We estimate the marginal treatment effect of childcare use on mothers’ labor market outcomes by using a staggered expansion of childcare services across regions in Japan. The estimates show that the heterogeneous treatment effects are negatively associated with the propensity to use childcare, which implies that mothers who increase their labor supply the least when subjected to the treatment are those mothers with the highest underlying tendency to use childcare. Because the childcare rationing rule tends to allocate childcare slots to mothers who work full-time before they apply, the slots tend to go to mothers who have the strongest labor force attachment, who are also the mothers who tend to have the strongest propensity to use childcare.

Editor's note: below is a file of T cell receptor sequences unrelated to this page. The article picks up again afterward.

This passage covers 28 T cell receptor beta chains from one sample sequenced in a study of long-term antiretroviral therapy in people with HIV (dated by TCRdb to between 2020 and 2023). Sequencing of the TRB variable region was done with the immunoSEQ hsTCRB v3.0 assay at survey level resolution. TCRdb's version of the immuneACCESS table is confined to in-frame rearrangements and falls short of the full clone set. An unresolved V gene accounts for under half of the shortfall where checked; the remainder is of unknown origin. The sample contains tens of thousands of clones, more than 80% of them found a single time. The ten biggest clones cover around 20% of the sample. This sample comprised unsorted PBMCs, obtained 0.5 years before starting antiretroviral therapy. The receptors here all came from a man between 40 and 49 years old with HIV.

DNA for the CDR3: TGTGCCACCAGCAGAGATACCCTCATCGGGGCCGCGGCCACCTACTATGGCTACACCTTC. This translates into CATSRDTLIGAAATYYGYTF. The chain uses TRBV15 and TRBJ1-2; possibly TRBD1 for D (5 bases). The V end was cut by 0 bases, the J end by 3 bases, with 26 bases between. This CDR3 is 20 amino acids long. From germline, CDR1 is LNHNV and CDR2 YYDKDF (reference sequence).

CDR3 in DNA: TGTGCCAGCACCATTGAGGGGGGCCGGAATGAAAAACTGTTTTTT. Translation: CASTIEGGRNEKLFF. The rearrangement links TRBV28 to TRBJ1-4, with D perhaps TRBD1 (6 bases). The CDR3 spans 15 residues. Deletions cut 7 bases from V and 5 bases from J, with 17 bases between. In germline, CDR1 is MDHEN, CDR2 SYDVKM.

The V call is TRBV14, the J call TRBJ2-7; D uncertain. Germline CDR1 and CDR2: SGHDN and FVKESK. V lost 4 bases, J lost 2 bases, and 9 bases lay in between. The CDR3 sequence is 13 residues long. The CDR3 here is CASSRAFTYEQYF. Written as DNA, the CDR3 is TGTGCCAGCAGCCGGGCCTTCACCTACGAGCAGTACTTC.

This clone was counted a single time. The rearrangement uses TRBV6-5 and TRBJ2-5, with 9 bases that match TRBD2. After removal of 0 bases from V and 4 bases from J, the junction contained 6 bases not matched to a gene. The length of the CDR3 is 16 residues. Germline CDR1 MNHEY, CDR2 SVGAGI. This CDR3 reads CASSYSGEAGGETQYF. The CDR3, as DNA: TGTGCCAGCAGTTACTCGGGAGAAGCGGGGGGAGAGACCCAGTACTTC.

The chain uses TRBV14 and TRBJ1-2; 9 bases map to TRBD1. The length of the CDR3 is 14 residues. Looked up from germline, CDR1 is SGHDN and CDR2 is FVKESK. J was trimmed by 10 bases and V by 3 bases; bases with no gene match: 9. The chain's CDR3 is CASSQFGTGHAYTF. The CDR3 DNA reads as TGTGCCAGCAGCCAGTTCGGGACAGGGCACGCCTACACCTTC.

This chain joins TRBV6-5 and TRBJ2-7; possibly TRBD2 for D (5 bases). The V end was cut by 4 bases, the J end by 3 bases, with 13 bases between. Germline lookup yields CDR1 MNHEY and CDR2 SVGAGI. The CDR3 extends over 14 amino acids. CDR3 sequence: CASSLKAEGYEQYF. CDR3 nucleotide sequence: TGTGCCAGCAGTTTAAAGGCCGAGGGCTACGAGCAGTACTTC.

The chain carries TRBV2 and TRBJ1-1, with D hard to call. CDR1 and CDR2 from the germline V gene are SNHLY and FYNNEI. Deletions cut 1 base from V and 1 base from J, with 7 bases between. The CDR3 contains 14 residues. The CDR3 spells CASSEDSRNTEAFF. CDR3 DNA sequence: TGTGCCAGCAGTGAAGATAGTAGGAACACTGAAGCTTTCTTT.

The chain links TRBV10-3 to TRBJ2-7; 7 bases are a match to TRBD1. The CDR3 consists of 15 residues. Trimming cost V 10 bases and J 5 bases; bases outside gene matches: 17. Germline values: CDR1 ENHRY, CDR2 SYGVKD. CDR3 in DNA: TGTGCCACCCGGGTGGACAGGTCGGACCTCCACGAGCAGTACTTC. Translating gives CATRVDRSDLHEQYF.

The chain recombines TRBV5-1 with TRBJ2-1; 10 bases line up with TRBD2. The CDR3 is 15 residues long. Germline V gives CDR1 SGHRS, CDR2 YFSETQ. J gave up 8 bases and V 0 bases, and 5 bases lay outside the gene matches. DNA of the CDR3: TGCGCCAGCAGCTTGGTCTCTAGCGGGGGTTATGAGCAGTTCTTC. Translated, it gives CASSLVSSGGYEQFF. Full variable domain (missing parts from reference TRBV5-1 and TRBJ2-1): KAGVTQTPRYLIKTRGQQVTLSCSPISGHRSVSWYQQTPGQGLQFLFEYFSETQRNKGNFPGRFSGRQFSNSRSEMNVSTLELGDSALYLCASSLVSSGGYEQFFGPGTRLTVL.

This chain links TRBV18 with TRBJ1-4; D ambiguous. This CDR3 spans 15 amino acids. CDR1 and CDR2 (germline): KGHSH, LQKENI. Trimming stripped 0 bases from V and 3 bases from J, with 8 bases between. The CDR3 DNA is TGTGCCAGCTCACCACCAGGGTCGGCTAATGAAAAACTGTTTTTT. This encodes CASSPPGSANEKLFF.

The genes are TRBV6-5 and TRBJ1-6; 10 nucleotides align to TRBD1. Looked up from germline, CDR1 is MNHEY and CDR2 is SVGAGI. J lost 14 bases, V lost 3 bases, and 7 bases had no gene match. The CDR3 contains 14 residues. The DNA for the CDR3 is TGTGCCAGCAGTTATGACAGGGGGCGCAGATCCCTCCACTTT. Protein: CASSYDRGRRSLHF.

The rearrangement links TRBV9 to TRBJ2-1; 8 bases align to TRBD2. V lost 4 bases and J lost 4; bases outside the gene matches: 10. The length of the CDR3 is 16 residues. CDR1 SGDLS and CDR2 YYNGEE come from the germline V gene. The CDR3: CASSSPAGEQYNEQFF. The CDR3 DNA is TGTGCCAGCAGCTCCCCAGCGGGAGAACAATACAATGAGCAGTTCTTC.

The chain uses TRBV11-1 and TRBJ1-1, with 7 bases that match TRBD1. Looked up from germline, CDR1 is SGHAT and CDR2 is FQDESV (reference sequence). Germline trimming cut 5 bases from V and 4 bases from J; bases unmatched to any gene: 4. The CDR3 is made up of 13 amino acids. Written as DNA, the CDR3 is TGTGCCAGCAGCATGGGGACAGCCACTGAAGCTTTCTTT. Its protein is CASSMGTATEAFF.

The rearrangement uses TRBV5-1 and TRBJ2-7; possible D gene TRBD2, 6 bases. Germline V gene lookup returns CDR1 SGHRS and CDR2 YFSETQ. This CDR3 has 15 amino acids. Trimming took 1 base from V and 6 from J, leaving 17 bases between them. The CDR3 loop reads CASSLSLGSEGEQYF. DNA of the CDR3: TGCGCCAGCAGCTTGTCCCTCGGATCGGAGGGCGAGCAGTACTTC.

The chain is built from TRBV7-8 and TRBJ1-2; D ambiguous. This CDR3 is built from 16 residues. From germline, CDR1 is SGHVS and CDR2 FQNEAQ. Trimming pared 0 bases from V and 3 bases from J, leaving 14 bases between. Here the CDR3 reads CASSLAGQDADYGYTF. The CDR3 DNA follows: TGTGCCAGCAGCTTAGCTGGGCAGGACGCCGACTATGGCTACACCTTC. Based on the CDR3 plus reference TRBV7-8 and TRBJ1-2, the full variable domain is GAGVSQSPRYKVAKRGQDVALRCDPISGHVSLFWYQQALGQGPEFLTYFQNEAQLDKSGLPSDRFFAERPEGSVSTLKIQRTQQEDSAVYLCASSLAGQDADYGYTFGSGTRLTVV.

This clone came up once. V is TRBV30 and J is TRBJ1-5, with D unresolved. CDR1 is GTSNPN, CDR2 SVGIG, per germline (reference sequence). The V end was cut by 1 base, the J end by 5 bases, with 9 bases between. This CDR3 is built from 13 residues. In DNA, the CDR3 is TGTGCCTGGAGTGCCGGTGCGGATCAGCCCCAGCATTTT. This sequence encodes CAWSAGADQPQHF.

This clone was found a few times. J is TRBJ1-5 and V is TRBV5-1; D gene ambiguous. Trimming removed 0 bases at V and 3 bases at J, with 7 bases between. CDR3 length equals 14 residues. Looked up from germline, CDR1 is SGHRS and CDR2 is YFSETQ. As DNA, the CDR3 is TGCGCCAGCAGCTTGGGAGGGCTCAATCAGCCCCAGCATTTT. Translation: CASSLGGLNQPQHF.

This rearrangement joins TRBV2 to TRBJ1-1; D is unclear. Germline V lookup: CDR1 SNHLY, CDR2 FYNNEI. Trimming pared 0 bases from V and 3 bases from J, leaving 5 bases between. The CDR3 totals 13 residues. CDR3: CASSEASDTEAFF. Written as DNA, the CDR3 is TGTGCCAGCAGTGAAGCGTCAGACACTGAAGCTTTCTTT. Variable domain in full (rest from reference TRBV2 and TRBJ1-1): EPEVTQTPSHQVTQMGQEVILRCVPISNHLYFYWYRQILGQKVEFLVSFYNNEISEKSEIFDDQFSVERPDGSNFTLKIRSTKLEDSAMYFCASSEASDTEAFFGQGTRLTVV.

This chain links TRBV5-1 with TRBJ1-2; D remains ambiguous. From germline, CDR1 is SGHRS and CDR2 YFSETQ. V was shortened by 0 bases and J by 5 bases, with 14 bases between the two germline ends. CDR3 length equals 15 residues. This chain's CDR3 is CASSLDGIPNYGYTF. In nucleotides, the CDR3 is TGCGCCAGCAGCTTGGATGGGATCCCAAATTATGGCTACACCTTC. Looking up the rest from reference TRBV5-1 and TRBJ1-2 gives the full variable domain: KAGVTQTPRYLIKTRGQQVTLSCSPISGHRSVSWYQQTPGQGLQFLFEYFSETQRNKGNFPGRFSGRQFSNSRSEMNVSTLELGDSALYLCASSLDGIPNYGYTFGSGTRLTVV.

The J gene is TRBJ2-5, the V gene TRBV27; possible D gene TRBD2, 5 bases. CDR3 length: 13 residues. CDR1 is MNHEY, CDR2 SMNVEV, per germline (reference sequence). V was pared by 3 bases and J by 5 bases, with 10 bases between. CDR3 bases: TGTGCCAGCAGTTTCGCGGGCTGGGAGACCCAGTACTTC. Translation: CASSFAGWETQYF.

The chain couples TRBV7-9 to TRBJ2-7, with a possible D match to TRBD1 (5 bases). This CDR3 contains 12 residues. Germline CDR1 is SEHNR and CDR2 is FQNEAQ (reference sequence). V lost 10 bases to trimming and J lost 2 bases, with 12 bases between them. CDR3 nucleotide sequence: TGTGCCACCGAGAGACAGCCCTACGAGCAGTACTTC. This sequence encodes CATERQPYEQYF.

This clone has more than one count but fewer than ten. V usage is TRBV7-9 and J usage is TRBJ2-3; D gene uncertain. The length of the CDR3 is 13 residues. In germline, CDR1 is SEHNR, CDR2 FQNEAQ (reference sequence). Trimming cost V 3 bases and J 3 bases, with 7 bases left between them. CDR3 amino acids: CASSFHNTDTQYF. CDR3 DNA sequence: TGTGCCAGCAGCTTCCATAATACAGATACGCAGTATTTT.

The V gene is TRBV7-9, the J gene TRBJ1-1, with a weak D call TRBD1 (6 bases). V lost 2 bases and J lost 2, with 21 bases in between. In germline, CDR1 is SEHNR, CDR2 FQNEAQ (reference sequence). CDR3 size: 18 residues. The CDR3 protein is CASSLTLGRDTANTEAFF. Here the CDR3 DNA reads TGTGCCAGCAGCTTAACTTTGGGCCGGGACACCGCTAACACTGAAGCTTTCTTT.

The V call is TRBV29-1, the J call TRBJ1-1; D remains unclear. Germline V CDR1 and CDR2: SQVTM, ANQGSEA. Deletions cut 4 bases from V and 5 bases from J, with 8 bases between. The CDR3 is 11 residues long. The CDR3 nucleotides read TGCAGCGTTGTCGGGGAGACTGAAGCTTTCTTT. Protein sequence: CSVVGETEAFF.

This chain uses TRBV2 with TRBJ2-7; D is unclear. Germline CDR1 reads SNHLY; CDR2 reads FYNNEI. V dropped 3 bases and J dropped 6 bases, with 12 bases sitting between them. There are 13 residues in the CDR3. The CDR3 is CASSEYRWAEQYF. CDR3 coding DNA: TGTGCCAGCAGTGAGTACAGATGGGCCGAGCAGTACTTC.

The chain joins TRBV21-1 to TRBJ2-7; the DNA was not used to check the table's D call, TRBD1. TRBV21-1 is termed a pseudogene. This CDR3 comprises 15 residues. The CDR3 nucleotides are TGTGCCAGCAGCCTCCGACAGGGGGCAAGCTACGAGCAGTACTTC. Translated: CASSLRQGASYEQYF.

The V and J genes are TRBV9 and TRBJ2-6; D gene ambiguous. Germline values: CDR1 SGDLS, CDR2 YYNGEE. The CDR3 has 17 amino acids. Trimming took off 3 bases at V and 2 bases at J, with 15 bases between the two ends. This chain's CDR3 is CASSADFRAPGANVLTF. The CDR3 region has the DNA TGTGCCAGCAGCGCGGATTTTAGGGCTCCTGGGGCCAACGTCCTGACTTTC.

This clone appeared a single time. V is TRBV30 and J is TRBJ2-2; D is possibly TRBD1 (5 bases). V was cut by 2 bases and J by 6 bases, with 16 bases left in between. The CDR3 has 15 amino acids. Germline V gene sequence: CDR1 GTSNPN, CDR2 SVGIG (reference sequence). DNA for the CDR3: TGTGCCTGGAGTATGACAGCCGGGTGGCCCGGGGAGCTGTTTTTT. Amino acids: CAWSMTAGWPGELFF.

ASJC Scopus subject areas
- Economics and Econometrics
- Organizational Behavior and Human Resource Management